A Love Letter to My Readers
I was recently asked by a friend and fellow writer, “What is your process of writing? How did you get published?” This opened up a yawning cavern of the struggles and joys encompassing not only the publishing of Raising the Dead, but the 40 years that went into the publishing of my first book, and memoir, Writing in Wet Cement.
I was 30 years old and living in Sacramento, California. I will never forget the naivete of my 30-year-old self as I complained in my journal, “I thought by the time I was 30 I’d have published at least one book.”
The problems which would eventually end my marriage began appearing. One by one I would ignore, brush away and convince myself that all disagreements in my marriage were my fault. I wrote in my journals, as I had done since the age of eleven. Thank goodness I did so, for those words of joy, sorrow, perplexity, discovery and anger eventually became the basis for Writing in Wet Cement. It was a difficult book to write, akin to rising to the mountain tops of joy to crashing into the depths of misery as I relived all those years. Journal entries attest that I crawled over the hot coals of pain to get to the other side, joy and a new life.
The truth is, I could never have written a memoir, or any book, at that time in my life. I had only begun living, discovering myself as a mother. I was learning independence from my children and friends. In 1979 I did not have the perspective that the next 40 years would provide.
Writing Raising the Dead was a far different experience. Instead of sobbing through some chapters as I had in Writing in Wet Cement there were many moments in Raising the Dead when I giggled and laughed over the antics of the characters I was having so much fun inventing.
Raising the Dead is the journey of a naive young woman, Emeline, marooned in grief after the death of her parents. She is a bride who moved from her beloved childhood home in the California Delta, Little Holland City, with all its memories, scents and sounds. She finds herself in a completely unfamiliar world in a small rural community in the Virginia hills. Emeline is estranged from all she knew and loved, except her new husband, Randy. She feels buried, dead, along with her beloved parents who reside in the Little Holland cemetery on the California Delta. How Emeline evolves into a strong young woman through the help of friends, both living and dead, is what Raising the Dead is about. The lessons learned, the pathways to her new life and her growth to maturity fill these pages. It is a story every person can relate to in your own trials of life. It is a story of enduring love.
For me, writing is a lonely endeavor. My process is a painful, fearful, enterprise. I sit in a room of my own, reminiscent of Virginia Woolf. I scribble on a legal pad. I write and write and write. I concoct endless notes. My Thesaurus becomes worn, pages thin with overuse. I am alone, but not. My characters, my story, are struggling into existence from the depths of my imagination. They populate my dreams and my waking hours. They interrupt me while I’m shopping or having a random conversation with a stranger. They erupt from my past. Every word I write, as with all writers, is filtered through my experiences, history, memories, imagination and people. You can’t escape your own life, nor would you want to. My being, heart and soul are etched onto each page. Friends from the past, those still with me today and others who have left this world, people my pages. Finally, in this writing process, I realize I am DONE. Knowing when to stop writing is the most difficult task. I take a deep breath and dive into editing, rarely coming up for air.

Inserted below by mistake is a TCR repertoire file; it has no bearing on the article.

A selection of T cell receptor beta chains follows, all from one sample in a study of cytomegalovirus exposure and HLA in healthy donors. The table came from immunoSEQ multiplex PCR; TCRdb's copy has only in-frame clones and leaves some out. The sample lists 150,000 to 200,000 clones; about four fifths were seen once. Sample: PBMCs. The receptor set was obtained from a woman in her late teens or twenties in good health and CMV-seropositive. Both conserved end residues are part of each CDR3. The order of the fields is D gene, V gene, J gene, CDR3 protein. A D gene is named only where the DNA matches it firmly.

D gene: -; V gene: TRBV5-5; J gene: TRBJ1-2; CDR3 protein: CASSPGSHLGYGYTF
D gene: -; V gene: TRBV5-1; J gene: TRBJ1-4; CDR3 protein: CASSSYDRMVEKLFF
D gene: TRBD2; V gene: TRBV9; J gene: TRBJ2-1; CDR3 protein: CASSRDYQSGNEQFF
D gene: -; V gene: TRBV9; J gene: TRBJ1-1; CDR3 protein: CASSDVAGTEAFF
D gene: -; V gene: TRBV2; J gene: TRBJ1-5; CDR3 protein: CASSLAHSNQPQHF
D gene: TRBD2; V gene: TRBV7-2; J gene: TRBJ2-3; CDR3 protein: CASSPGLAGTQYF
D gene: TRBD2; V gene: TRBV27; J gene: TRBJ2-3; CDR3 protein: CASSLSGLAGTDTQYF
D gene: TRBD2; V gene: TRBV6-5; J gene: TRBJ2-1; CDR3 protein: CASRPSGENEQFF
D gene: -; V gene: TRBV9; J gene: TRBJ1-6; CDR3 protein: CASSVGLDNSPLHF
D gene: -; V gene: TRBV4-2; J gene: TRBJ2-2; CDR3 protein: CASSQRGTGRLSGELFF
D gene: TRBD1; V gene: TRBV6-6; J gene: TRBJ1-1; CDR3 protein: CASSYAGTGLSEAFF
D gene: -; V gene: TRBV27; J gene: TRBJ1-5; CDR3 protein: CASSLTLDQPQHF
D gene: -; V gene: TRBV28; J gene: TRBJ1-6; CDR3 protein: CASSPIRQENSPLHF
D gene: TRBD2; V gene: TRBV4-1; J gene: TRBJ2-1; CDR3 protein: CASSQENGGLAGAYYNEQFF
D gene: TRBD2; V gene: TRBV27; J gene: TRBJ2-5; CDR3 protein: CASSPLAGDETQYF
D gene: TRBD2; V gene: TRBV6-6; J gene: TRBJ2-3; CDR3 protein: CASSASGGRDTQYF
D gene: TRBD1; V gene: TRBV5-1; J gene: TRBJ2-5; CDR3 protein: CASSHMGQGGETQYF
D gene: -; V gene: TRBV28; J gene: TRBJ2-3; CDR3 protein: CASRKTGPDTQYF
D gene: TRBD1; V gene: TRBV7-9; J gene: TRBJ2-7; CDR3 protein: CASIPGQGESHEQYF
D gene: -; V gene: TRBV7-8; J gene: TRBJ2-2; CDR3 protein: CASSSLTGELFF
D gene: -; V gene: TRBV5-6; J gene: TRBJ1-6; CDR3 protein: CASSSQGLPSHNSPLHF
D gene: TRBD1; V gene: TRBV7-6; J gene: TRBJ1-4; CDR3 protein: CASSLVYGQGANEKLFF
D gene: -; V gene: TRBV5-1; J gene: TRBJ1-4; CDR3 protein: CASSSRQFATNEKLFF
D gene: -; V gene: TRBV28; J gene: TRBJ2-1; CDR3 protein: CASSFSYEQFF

I walk a tightrope of my words. The black cavernous hole of unknown readers lies beneath me. Will I fall into oblivion or make it to the other side of this tightrope and into the warm embrace of my readers? Will I fail or succeed?
Tim, my faithful final editor, joined in the process and provided perfect insights and suggestions which changed Raising the Dead, into a fuller, more rounded read.
After all the hard work, the spewing of my innermost thoughts, the endless editing, I ingratiate myself to publishers and agents through query letters.
Querying, pitching your story to an editor or publisher as the best thing ever read is a difficult process. How do you thread just the right “hook” to snare a publisher?
I queried over 50 publishers pitching Writing in Wet Cement before all my rejections finally culminated in that priceless moment, an offer of a contract! The thrill is indescribable. I was crazy with joy.
I queried over 25 publishers in my beseeching efforts to publish Raising the Dead. My first publisher, Austin Macauley came through with an offer. I was on my way!
This is my love letter to my readers. Through your connection to my stories, my books, my Food for Thought blogs, you have given me validation. You bring me from the darkness of my doubts into the joy of holding my published book in my hand. You breathe life into my vision and imagination. I often say writers and readers cannot exist without one another. This has never been more true.
Thank you all for connecting to me through my words, not only for your support, but for raising this writer into life.